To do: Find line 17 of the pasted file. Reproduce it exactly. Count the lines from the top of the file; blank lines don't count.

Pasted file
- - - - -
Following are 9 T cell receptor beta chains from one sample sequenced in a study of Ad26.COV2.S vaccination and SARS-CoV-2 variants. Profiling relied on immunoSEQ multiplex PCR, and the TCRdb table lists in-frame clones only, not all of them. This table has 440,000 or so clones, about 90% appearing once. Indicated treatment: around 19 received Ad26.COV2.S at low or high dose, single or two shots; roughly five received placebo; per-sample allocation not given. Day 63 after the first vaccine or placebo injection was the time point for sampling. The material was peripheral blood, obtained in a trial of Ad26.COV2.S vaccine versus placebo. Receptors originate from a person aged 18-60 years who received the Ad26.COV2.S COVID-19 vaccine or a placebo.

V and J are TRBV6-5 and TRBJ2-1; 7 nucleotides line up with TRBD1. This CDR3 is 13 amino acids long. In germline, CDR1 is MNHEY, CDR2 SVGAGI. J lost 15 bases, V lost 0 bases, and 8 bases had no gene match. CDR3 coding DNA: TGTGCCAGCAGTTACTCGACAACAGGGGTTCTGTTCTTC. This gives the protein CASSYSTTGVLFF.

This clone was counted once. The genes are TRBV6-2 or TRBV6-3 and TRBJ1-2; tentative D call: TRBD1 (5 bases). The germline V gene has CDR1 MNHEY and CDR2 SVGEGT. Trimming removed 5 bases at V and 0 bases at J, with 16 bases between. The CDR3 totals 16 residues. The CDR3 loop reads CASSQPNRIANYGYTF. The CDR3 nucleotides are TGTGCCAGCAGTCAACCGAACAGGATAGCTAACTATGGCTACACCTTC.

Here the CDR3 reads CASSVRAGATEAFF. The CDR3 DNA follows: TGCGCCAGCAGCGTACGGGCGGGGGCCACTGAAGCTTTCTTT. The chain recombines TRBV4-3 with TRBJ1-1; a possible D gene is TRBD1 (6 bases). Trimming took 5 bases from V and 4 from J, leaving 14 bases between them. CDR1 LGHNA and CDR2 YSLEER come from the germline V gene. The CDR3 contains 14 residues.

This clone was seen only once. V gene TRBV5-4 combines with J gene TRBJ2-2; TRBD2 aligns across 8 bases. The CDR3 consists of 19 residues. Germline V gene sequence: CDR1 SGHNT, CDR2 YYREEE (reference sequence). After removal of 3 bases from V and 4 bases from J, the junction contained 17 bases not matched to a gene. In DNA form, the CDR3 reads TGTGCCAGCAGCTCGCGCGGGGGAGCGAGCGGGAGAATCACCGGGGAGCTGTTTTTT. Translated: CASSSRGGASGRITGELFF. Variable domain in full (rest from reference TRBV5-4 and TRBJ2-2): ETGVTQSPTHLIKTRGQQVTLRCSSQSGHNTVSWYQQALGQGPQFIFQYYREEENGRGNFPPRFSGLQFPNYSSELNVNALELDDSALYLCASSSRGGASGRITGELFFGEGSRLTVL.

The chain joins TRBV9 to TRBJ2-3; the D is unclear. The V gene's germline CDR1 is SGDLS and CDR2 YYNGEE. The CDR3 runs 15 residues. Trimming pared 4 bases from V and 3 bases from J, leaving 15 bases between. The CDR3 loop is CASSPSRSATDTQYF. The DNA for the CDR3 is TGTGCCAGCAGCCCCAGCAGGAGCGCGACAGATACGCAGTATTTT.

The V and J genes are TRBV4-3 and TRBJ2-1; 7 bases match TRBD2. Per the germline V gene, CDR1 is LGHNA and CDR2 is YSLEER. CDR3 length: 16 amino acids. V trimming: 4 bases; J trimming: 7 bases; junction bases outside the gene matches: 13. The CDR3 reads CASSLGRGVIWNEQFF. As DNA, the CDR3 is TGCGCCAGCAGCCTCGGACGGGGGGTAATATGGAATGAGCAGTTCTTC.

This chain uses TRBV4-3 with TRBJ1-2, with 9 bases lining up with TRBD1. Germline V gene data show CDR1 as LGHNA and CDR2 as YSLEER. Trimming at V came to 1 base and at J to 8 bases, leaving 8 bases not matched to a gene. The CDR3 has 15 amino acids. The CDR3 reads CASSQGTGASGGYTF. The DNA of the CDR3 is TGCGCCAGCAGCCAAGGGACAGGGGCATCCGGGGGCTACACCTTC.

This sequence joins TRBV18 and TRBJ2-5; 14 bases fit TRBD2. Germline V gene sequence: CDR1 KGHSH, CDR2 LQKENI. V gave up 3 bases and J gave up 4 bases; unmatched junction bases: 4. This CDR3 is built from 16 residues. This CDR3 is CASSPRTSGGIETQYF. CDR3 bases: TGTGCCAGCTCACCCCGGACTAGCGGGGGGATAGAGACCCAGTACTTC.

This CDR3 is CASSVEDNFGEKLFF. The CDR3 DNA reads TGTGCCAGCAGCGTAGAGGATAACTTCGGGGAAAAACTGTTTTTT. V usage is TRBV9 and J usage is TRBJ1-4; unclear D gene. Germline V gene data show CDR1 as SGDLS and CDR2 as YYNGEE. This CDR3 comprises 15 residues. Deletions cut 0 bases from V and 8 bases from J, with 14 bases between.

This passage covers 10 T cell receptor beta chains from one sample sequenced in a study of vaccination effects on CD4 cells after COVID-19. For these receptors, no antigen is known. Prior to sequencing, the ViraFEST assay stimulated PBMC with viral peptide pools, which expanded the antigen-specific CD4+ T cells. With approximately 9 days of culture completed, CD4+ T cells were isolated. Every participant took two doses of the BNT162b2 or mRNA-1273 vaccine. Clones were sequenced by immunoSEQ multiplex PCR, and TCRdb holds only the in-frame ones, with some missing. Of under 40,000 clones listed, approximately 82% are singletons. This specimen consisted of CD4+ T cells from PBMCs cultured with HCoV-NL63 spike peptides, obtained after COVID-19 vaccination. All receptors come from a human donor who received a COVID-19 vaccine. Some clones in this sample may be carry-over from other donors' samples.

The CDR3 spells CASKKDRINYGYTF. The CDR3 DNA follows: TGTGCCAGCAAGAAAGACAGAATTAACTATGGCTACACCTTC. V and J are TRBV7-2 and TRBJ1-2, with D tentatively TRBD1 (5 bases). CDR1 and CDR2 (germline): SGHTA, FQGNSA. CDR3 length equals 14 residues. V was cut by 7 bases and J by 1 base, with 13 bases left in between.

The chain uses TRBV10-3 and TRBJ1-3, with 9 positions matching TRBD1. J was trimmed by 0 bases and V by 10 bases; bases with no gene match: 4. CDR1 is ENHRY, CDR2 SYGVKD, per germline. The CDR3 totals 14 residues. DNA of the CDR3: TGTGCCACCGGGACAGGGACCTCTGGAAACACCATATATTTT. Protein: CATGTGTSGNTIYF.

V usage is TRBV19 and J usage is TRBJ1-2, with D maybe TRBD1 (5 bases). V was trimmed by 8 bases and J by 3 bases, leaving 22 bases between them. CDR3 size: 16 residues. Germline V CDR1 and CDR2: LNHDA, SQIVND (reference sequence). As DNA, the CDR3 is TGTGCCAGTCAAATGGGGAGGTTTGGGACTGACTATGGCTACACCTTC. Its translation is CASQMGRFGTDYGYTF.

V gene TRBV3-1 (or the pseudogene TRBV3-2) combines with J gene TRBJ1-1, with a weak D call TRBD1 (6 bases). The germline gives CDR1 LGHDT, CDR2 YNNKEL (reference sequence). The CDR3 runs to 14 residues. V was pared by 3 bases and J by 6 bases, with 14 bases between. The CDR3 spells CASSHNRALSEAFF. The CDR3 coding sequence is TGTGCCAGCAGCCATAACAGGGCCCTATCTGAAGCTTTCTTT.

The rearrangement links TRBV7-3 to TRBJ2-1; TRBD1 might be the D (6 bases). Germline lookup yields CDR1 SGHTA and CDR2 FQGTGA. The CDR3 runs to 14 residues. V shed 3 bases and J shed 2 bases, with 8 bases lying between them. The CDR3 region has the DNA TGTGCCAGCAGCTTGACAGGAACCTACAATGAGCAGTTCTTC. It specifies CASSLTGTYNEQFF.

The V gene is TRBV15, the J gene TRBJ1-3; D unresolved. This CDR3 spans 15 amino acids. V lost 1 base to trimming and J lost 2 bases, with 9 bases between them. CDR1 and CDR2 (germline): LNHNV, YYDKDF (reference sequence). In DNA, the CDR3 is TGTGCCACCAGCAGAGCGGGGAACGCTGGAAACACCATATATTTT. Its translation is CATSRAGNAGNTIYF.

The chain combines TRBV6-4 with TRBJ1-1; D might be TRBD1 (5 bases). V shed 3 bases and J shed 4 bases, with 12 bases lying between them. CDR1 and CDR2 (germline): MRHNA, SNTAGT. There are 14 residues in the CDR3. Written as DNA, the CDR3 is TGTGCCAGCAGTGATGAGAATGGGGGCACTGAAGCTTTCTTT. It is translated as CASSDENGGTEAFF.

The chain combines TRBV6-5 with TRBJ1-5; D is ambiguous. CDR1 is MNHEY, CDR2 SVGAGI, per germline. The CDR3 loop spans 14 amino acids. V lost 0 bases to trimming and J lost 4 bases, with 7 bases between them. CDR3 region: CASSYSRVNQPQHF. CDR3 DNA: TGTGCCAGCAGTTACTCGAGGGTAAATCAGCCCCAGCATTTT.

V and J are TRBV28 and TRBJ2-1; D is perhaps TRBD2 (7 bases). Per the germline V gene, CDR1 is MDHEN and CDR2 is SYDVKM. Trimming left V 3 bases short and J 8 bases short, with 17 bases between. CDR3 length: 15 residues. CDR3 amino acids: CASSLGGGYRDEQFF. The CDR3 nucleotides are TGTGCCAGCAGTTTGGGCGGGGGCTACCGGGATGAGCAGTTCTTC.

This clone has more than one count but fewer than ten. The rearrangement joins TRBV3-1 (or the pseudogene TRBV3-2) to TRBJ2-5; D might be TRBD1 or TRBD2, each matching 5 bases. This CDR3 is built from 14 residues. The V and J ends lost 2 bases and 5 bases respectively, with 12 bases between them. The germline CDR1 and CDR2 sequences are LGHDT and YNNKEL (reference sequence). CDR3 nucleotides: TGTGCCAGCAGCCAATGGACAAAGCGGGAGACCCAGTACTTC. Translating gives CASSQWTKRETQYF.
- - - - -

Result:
The V gene is TRBV15, the J gene TRBJ1-3; D unresolved. This CDR3 spans 15 amino acids. V lost 1 base to trimming and J lost 2 bases, with 9 bases between them. CDR1 and CDR2 (germline): LNHNV, YYDKDF (reference sequence). In DNA, the CDR3 is TGTGCCACCAGCAGAGCGGGGAACGCTGGAAACACCATATATTTT. Its translation is CATSRAGNAGNTIYF.